What makes a business development candidate stand out? It’s not always a prestigious school or ultra smarts. I’ve interviewed and hired many individuals for business development roles. While there are lots of people who are extremely experienced and who would do a great job, there are certain counterintuitive traits that make certain candidates stand out from the pack. If you keep your team intentionally small like I do, each hire matters a lot.
I think everyone should have a strong work ethic, experience, good communication and organizational skills, a huge network, and a great reputation. Over the years, I have tried to identify the X-factors that will make a business development manager exceed expectations. This list may not fit your style or situation, but perhaps it will give you an idea you can use to expand your perspective as a business development professional seeking employment. Or if you are hiring, you can use it to find differences between seemingly similar candidates.
1. Slightly Optimistic
While some might say that optimists see the glass as half full, and pessimists see it as half empty, my slightly optimistic friends would say, “Can I please have some more water?”
In business development, we are occasionally pleased but more often disappointed, and we have to keep moving on. As a business development professional, you can’t give up at the first, second or 10th sign of adversity -- even from your boss or the CEO. You should demonstrate that you can continue to imagine a world that is better, even when the data indicates otherwise. But at the same time, this should be tempered with the realism that comes from experience. As a hiring manager, when you meet people who can jump outside the choices you give them, see a better future and take action to make it happen -- they're who you want on your team. To identify these people, present a scenario to candidates that seems negative (i.e., a layoff or market drop), and ask them to discuss what opportunities such a situation could create.
2. Demonstrates Wisdom
Life is full of difficult tradeoffs; wisdom is understanding where to place the balance. To identify this, you can pose questions that force a business or financial trade off and see how a candidate handles it. Try something like, “Let’s say you have a new piece of technology. Should you open-source it or sell it as a product?” The easy answer is that it depends. You might discuss the tradeoff (gaining adoption versus monetization), the options and the factors leading to a decision. This is all great. But what is the recommendation? If you can’t get to a wise decision that elevates the decision in context, you may constantly be talking through dilemmas with this candidate. Business development professionals should understand how this technology fits with the moment in the industry, the strategy of the company and the customer's expectations, and then make a concrete recommendation.
3. On A Mission To Learn
Some people are on a mission to change the world; some are on a mission for themselves. Others are following whatever path unfolds in front of them. These are all reasonable approaches to life and work. But what makes someone stand out to me is their determined journey to learn. I am always pleasantly delighted to hear a story that goes something like, “I had no idea how this worked, so I spent the next two years doing that job, and then I got really curious about this other thing, so I started doing that on the weekends.”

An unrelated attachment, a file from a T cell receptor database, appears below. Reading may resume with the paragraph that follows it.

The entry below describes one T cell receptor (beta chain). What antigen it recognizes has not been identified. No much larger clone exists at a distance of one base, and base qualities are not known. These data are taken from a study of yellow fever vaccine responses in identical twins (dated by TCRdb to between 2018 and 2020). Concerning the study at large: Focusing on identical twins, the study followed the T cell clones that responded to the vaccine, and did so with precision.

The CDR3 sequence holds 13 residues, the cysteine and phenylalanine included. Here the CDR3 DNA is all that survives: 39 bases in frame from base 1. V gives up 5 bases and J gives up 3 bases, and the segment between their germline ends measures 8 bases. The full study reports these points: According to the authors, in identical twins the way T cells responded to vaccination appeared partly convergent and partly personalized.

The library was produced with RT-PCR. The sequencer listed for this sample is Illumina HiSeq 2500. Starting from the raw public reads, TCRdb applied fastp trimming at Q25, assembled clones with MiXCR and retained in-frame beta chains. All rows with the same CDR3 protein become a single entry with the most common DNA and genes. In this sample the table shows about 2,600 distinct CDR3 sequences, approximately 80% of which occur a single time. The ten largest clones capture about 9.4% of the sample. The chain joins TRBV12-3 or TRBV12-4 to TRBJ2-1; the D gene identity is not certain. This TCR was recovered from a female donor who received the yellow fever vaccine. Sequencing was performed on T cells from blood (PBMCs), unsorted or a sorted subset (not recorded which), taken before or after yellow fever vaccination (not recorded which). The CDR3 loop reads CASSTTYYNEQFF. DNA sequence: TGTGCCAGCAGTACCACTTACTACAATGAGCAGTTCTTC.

It can be beneficial to work with people who have a sense of purpose and take the initiative to get smarter. They should know they don’t know everything (I know I certainly don’t) and be constantly working toward improving their understanding of the world and themselves.
4. Gambles On The Future
I spend a lot of time with my team in open conversations about what will happen in the future. While we don’t put “real money” on the line, we do discuss the chances of certain conditions presenting themselves in the future. For example, you can play strategy games, draw up maps, imagine various scenarios and try to put odds on them. Ask candidates and employees to look for ways they can hedge, diversify or otherwise manage risks in their actions. While I don’t specifically look for real-life poker stars (I’ve met a few), I do recommend looking for a mindset that is about playing the long game, placing strategic bets and understanding that uncertainty is a certainty.
5. Finds Connections Where None Exist
It may sound like a common trait of conspiracy theorists, but the ability to identify unexpected connections between events, people and topics is a key skill I cherish. Many times, the connection is imaginary, and this presents an opportunity: You can fill in the gap with a partnership, investment, collaboration or acquisition. Sometimes the connections employees see below the surface emerge later and open up doors we never expected. If they are too careful or unwilling to be wrong, they may never identify what’s really going on or what’s possible.
To identify this trait in a candidate, give them a scenario with two random events. Then ask the candidate to brainstorm connections between them, evaluate how real those connections are and determine how they might leverage them to create an opportunity.
In order to get an edge, you should seek out talent that has a mindset and skill set that will give you fresh energy and perspective. And if you’re thinking about growing your career in business development, you may want to consider how to go beyond the basics and really hone your counterintuitive skills and experiences.
While my list of unexpected traits may not match your next interview or what others are looking for, I hope this at least sparks some ideas for how you might stand out in this ultra-competitive technology job market.